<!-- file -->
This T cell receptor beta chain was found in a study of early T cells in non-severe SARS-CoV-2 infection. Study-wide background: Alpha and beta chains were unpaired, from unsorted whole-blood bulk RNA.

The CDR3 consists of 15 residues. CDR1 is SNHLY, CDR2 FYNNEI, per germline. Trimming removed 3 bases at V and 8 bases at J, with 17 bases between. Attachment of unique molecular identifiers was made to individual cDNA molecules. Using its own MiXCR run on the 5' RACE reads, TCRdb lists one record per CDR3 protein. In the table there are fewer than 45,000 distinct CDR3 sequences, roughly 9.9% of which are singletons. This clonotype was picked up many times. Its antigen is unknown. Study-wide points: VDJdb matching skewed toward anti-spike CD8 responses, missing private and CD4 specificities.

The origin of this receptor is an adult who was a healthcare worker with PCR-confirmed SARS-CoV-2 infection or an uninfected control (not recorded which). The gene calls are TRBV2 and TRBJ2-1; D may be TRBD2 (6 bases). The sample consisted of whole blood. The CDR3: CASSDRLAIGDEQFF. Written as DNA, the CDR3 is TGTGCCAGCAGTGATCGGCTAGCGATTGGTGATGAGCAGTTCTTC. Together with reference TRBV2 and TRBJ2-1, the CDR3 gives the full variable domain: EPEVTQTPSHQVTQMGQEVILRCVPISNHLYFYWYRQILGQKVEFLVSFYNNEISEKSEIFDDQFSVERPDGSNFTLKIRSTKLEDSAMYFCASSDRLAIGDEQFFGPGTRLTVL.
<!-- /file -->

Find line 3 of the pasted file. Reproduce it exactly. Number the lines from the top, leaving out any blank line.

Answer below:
The origin of this receptor is an adult who was a healthcare worker with PCR-confirmed SARS-CoV-2 infection or an uninfected control (not recorded which). The gene calls are TRBV2 and TRBJ2-1; D may be TRBD2 (6 bases). The sample consisted of whole blood. The CDR3: CASSDRLAIGDEQFF. Written as DNA, the CDR3 is TGTGCCAGCAGTGATCGGCTAGCGATTGGTGATGAGCAGTTCTTC. Together with reference TRBV2 and TRBJ2-1, the CDR3 gives the full variable domain: EPEVTQTPSHQVTQMGQEVILRCVPISNHLYFYWYRQILGQKVEFLVSFYNNEISEKSEIFDDQFSVERPDGSNFTLKIRSTKLEDSAMYFCASSDRLAIGDEQFFGPGTRLTVL.